Second, he has a direct responsibility for the fact that Labour has not been able to put Iraq behind it. Earlier in the summer, he gave an eloquent Keir Hardie lecture. Looking back over the immediate past he said, "I agreed completely with Gordon Brown, when he became prime minister in 2007, that we needed renewal. I supported and voted for him. I agreed that we needed greater moral seriousness and less indifference to the excesses of a celebrity-drenched culture . . . But, it didn't happen."

One of the reasons it didn't happen is that David Miliband helped to prevent it from happening. He supported the previous celebrity prime minister when Brown sought change. In 2003 he was only a junior member of the team. By 2007, as foreign secretary, he shared responsibility for Labour failing to renew itself by backing the Iraq decision 100 per cent.

Talk versus walk

Jon Cruddas, who voted for the war, like so many of David's supporters, says the Keir Hardie address was one of the factors that persuaded him to endorse David. When James Purnell resigned from the cabinet in 2009 because Brown was sure to lead Labour to defeat, Cruddas gave a speech to a Compass conference. He ridiculed the arguments of the Purnell faction, who said they agreed entirely with Brown's policy but not his leadership. They were, literally, he mocked, "rebels . . . without a cause"!

It was a brilliantly funny rebuke. But was Cruddas demanding that they embrace different policies or was he telling them not to take a stand? For while Cruddas sets out his cause, where is the rebellion? From Iraq to 42 days' internment without trial, when push comes to politics, Cruddas, like David, has the rhetoric but not the will to strike.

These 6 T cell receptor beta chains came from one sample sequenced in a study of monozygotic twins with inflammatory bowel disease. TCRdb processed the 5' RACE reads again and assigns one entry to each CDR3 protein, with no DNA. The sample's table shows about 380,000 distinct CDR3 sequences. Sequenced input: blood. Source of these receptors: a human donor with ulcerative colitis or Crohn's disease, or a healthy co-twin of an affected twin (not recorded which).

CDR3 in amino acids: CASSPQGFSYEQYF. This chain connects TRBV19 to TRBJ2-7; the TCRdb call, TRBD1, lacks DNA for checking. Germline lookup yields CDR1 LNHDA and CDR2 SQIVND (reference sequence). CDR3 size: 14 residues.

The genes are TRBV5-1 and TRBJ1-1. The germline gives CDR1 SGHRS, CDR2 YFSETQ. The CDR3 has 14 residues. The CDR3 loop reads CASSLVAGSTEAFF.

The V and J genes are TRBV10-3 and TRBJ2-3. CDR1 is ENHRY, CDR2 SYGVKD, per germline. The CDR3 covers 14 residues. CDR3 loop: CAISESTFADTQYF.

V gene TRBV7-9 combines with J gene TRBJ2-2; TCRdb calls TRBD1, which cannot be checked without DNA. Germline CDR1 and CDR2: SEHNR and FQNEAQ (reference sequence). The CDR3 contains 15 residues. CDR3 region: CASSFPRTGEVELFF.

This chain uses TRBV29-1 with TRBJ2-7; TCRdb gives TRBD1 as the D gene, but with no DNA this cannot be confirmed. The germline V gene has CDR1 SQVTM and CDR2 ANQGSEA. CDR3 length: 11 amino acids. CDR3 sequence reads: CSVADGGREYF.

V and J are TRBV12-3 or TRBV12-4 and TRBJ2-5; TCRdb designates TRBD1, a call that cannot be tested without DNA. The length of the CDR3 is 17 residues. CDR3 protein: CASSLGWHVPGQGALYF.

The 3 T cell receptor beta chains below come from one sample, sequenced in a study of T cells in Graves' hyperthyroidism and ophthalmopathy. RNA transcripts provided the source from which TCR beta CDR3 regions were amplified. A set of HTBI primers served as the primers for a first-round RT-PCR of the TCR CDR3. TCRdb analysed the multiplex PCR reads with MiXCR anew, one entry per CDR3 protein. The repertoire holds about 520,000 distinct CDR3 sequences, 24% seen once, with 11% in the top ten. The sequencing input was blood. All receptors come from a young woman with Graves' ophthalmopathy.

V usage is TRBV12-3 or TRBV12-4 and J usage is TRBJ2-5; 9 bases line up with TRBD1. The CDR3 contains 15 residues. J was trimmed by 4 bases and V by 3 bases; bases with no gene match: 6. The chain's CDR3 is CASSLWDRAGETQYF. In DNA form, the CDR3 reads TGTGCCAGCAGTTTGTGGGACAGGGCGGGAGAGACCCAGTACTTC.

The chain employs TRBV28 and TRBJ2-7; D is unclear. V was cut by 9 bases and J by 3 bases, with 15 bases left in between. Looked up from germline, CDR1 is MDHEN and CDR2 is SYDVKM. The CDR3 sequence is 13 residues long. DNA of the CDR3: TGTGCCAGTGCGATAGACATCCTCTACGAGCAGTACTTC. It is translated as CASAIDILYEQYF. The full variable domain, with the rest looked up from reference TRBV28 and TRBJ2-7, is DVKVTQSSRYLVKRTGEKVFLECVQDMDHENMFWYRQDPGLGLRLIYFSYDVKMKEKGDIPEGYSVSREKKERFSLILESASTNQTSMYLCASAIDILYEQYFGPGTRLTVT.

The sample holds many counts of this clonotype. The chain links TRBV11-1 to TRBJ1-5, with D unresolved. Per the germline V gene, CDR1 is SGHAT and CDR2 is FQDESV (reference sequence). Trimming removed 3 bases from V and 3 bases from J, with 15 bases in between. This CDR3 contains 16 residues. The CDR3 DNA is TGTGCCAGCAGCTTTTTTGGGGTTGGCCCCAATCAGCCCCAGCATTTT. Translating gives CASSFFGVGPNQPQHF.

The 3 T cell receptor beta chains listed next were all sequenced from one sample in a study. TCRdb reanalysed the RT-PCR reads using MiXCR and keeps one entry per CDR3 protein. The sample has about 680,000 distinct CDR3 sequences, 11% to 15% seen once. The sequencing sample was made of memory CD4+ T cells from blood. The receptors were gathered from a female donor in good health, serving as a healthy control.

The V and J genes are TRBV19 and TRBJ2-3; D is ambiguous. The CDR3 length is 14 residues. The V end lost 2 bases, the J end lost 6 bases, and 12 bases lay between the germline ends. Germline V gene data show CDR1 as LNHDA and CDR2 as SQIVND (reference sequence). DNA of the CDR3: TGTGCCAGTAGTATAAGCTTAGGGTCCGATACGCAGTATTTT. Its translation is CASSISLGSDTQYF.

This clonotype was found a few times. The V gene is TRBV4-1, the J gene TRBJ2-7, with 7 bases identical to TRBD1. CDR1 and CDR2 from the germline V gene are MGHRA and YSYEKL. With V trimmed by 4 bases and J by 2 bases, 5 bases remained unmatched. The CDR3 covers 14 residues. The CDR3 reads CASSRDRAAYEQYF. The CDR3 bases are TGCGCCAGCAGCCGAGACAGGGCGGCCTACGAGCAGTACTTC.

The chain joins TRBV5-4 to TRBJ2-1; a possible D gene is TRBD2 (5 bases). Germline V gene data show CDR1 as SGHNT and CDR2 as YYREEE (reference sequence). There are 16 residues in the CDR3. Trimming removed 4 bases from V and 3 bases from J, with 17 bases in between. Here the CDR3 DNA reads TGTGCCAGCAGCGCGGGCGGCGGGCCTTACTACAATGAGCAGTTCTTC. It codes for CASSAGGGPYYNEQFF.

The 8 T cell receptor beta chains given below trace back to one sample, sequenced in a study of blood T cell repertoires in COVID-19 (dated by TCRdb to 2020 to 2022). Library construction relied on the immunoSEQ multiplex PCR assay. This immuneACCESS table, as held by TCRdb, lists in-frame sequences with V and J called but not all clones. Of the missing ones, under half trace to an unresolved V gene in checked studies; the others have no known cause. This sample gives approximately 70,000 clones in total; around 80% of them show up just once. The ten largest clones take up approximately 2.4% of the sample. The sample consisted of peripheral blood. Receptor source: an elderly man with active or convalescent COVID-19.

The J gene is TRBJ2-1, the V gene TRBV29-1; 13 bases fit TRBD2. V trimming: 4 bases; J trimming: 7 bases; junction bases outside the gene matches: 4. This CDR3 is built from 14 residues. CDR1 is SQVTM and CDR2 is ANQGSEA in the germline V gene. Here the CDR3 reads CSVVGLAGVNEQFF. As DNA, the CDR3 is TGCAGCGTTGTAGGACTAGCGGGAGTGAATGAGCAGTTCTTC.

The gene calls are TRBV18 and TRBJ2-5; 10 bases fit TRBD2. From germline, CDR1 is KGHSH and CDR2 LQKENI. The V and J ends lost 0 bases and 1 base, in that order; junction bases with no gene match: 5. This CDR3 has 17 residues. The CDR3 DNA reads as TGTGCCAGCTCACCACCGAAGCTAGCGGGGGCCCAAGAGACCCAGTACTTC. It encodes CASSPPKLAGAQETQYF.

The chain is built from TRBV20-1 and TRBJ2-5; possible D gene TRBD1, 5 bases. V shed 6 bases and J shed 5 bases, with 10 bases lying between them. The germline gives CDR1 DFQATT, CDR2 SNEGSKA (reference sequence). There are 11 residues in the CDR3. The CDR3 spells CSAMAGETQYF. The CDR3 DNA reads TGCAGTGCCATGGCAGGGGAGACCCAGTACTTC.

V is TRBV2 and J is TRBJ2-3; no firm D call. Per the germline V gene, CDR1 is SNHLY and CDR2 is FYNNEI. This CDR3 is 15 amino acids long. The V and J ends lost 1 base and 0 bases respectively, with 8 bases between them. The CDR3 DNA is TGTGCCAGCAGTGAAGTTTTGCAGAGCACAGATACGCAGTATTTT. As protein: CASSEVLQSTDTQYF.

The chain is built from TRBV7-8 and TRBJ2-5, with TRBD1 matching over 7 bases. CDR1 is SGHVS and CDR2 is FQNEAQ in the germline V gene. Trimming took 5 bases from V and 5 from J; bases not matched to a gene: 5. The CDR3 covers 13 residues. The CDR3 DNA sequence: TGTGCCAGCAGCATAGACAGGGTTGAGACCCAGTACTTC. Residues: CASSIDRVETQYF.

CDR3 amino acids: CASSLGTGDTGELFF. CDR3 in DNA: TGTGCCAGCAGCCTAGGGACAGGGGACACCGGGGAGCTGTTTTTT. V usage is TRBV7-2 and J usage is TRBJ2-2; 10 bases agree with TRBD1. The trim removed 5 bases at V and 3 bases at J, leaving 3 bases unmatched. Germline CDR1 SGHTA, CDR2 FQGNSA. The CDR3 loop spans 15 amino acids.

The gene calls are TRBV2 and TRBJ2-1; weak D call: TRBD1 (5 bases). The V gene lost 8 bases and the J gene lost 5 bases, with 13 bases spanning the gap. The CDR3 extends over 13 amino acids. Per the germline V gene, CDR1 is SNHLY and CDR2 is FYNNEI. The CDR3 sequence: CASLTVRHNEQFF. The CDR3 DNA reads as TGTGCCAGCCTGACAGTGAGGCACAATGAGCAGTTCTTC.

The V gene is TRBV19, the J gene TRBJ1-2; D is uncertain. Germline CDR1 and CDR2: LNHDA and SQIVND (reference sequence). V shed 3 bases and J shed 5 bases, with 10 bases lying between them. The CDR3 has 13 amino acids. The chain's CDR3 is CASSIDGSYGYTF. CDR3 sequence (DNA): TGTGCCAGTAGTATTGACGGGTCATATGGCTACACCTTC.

Below the Plimsoll line of acting honestly, there is the great bulk of public opinion. Historically, Iraq was a unique war in terms of popular support. With appeasement in 1938, Prime Minister Chamberlain had most of the public behind him, even though he was wrong. When Winston Churchill was defiant and far-sighted in 1940, he had wide public and cross-party backing. When Anthony Eden launched the Suez expedition (also dishonestly), the assault on Egypt was popular, even though the strategy was disastrous. Over the Falklands, Margaret Thatcher had public opinion on her side, whatever you thought about fighting in the South Atlantic. Throughout the cold war, the British overwhelmingly backed deterrence. But with Iraq, for the first time, the government committed the country to a major conflict while millions marched against it despite the leadership of both main parties and most of the press.

Britain's informal constitution has at least two abiding rules -- unwritten, of course -- that have ensured its longevity. The first is to ensure broadly speaking popular consent for the regime and its wars. Consent can be highly manipulated and is different from democracy. Arguably, certainly from the point of view of a political elite, it is better to have consent without democracy than democracy but not consent. In the case of Iraq, Britain had neither.

That was bad enough. But the second informal understanding of the British regime is that while the public is foolishly conservative or dangerously populist and generally grasping, short-sighted but foolishly in love with conventional forms of power, the elite are wiser, more far-sighted and know what is best. It is the validity of this presumption that allows the country's rulers to retain consent over the long run.

With Iraq, this state of affairs was turned upside down. The real, unspoken reason for the Chilcot inquiry is to work out what do to re-establish the credibility of a military, administrative and intelligence establishment that got it completely wrong.